Clinical placements

Ghadir Omran
Medical school is not like they show you on television shows. It is less dramatic and not as funny. Work experience in a hospital has many challenges. But this also makes it interesting. As a medical student I help make decisions with the doctors everyday. I follow the team of doctors trying to learn as much as possible. We look at x-rays and blood results and talk to patients. There are some situations that are hard for me. Especially as I have a chronic health condition. But I try to overcome these challenges as best I can.
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Ghadir Omran on 06/06/2012
A team of doctors in a hospital beside a baby in an incubator.
A team of doctors in a hospital beside a baby in an incubator.

I learn from the team of doctors.

The life of a student completing placements might seem quite routine. I wake to an annoying alarm tone, brush my teeth and in a rush, grab a handful of muesli bars before heading to the hospital. However, there are moments that make the day both interesting and challenging.


There are many different wards in a hospital and each ward is run differently. As a medical student doing clinical placements or work experience, my general role is to be part of the treating team.

Doctors unfortunately like to start their days quite early with a check-up of all the patients on the ward. I follow the consultant and the team of doctors trying to absorb as much knowledge as possible. We look at x-rays, talk to patients, read a few treatment guidelines and look at blood results.

During these check-ups and under supervision, I have the opportunity to make decisions about a patient's condition, progress and medication. This is usually where the medical team reviews the progress of the patient. The patient has a chance to discuss any queries or concerns with the treating team during the round. These rounds happen day in, day out and I try to learn everything I think I can about being a doctor.

In most cases I write the medical notes and often do minor procedures when the opportunity presents itself. Occasionally I have the chance to participate in surgery and present cases to senior doctors. This can be quite stressful as they criticise you, but it is a great learning tool used in our teaching.

Depending on the ward I am placed on, I also get the chance to liaise with physiotherapists, occupational therapists and other clinicians about patient care. The day would not be complete without caffeine. On some days, too much caffeine.

Clinical placement challenges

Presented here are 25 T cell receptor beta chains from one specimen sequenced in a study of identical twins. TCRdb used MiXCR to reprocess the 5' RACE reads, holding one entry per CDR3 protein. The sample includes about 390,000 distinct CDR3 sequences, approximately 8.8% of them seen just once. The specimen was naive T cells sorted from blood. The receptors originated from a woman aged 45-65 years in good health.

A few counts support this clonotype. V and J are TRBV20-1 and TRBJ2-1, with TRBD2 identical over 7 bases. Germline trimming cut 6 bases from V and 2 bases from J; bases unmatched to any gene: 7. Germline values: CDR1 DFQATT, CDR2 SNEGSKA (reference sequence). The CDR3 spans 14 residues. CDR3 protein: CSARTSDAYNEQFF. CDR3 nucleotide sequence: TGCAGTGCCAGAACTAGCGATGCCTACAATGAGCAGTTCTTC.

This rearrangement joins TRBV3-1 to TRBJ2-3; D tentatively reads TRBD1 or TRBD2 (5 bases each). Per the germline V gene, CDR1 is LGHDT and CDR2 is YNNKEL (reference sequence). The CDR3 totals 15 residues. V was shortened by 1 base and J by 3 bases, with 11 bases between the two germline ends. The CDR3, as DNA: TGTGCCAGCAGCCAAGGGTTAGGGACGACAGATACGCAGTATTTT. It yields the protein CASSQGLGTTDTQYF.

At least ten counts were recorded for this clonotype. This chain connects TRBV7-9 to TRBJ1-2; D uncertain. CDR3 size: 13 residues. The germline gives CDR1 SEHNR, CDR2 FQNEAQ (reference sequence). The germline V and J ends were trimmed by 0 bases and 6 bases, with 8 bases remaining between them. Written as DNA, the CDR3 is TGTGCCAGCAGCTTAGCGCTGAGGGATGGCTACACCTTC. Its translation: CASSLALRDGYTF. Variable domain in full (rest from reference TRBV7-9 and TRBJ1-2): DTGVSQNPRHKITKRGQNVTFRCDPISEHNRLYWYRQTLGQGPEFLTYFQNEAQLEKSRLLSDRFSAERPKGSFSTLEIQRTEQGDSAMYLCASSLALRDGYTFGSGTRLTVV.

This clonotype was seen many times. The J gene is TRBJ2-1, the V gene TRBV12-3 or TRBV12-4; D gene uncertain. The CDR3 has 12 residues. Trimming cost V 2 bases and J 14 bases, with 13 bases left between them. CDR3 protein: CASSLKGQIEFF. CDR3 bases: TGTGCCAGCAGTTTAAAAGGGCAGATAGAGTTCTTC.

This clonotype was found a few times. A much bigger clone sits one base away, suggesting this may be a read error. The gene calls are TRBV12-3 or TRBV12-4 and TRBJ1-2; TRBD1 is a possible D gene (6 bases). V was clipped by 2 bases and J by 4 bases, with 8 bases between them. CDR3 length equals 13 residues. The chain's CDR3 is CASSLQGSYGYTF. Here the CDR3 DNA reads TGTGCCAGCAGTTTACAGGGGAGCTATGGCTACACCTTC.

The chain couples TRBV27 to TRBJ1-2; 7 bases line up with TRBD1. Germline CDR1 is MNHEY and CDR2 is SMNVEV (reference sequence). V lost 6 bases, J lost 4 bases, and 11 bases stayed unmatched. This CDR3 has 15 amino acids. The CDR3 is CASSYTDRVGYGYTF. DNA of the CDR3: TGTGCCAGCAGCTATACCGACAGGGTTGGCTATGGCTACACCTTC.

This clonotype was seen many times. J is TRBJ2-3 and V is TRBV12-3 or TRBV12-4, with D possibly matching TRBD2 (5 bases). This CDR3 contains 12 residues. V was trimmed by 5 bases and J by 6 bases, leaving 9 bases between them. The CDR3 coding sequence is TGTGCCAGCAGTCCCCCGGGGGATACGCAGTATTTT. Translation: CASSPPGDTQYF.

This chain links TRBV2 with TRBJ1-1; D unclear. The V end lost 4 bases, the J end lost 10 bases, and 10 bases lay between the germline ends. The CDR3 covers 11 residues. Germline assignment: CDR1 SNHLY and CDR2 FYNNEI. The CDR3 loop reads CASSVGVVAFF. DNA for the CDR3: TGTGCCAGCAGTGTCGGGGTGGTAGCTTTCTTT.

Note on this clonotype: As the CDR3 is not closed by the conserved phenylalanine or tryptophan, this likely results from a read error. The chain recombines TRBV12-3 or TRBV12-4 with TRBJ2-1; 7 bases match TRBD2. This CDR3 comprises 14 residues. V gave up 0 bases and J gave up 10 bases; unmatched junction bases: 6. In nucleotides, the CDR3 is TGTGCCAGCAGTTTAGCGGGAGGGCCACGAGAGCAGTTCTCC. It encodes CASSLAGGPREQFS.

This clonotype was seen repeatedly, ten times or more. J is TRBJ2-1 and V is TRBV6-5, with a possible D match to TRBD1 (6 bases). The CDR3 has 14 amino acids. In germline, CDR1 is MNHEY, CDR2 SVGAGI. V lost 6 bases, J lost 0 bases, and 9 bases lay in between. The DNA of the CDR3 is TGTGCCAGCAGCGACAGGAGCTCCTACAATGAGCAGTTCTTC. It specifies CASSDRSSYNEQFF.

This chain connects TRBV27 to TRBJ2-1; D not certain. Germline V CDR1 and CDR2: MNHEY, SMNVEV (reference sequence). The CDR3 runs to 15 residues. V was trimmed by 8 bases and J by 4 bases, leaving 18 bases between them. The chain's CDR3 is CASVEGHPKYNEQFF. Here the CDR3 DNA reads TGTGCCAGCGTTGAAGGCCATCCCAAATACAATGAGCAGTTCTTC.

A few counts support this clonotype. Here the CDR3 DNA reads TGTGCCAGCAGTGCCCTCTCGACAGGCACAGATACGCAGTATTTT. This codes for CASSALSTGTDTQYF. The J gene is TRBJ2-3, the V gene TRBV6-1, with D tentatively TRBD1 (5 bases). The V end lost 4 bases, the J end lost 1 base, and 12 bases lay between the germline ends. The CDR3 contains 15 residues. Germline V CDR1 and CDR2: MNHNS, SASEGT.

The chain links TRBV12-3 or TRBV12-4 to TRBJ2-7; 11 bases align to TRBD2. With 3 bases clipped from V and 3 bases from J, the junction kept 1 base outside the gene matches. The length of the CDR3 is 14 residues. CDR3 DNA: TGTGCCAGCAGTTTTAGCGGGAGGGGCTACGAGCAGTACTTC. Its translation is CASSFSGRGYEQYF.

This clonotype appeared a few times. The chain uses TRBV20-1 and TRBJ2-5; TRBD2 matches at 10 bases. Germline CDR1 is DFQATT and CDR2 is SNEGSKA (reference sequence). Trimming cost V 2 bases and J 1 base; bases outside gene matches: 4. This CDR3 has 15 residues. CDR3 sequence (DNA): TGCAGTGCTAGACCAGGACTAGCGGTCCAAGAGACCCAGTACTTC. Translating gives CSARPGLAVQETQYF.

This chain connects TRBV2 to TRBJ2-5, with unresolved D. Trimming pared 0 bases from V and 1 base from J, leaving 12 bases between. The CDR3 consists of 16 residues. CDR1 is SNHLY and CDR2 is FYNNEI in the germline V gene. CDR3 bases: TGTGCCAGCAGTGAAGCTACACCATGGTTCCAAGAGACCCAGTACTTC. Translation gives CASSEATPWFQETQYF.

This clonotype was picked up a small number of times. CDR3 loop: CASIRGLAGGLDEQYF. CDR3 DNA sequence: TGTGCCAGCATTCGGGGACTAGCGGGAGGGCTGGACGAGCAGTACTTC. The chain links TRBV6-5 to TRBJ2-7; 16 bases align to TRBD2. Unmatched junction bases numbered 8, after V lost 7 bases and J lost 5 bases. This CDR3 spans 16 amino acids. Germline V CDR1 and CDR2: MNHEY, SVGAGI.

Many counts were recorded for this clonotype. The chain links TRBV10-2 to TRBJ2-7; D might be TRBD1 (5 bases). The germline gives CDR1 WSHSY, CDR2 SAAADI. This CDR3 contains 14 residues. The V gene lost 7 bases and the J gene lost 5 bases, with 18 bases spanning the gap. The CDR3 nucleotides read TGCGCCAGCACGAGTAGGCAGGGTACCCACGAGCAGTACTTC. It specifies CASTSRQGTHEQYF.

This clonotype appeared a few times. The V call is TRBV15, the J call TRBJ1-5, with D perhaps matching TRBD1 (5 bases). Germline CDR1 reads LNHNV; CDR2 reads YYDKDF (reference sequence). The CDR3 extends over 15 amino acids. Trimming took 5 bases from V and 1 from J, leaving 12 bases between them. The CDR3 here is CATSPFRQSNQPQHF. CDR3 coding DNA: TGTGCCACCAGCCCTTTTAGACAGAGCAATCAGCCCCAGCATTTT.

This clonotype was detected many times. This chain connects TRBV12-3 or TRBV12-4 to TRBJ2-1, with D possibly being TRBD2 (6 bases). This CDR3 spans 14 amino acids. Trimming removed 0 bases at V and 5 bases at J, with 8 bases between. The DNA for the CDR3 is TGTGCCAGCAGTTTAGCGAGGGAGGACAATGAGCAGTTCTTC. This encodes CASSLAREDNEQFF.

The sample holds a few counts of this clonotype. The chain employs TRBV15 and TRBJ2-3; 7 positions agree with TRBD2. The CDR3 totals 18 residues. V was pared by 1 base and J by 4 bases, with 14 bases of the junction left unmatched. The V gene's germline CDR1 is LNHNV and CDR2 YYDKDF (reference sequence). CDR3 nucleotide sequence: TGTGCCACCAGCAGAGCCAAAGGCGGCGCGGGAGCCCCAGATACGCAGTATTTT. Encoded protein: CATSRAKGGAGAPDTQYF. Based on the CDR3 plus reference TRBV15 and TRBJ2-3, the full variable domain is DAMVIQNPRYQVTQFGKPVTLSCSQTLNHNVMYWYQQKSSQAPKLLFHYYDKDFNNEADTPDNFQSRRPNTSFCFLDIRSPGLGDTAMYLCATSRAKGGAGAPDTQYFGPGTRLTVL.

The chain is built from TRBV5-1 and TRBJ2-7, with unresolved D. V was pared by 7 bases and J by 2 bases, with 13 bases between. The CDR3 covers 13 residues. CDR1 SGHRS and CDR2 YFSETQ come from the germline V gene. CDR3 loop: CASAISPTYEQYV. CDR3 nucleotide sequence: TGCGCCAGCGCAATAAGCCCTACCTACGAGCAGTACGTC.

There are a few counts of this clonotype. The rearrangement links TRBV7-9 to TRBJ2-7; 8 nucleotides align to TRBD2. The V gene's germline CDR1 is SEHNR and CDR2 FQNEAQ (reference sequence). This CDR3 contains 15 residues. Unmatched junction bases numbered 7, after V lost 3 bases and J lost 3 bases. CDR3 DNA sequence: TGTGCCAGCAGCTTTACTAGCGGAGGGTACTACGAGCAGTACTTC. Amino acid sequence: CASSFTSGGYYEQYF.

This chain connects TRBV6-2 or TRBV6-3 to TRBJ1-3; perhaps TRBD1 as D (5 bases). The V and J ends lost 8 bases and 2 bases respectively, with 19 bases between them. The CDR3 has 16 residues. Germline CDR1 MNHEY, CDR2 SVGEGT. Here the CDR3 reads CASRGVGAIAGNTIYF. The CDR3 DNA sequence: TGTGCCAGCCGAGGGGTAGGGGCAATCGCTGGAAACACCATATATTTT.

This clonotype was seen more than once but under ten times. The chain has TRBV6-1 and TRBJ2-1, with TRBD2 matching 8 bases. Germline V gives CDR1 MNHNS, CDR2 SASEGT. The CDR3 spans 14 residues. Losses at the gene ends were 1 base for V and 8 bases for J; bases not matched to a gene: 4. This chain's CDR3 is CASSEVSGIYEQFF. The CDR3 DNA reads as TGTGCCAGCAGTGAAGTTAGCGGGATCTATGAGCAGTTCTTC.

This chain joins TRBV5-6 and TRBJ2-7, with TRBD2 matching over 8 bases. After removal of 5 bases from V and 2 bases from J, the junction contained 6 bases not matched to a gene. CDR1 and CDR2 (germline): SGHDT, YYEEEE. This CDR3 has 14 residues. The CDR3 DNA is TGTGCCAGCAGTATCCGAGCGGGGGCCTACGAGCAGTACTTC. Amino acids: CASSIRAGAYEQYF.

Medical school is neither as comic as it seems on the television sitcoms nor as dramatic. But there are moments during placement that make me question my decisions. When I see a patient for the first time, whether with the team or by myself, there are many questions that I must ask in order to make the correct decision. Some conditions are straightforward whereas others are tricky and require further investigations.

Finding time to balance work and lead a social life can be challenging when you do clinical placements as the hours can be long and expectations high.

There are health conditions that have a bad outcome and informing the patient or their family can be very emotionally charged. This requires increased confidence, empathy and great skill to deliver the news while being sensitive to the wishes of the patient. I think the most challenging of these moments are when you are asked to report back your findings to a senior doctor. They usually ask you tricky questions which require fast thinking and not knowing the answers can be daunting at times.

Specific challenges for me

I have been lucky that my own chronic condition is now well controlled after correct diagnosis and long-term treatment. I have a genetic illness called Familial Mediterranean Fever that causes severe abdominal pain. During my earlier years of placements I would suffer bouts of pain that would render me bedridden and unable to attend. I would miss out on days of learning that I then had to catch up on.

Because of my health condition I have a deeper understanding of illnesses with recurrent pain and carefully consider the patient's situation. Because my condition is triggered by stressful situations, I fear exam times and have had a hard time during them in the past. I have had to adopt diverse techniques to de-stress and approach exams in a strategic manner. Thankfully my exams are over and I can relax. Well at least for now. I will have specialty exams to go through in a few years time.

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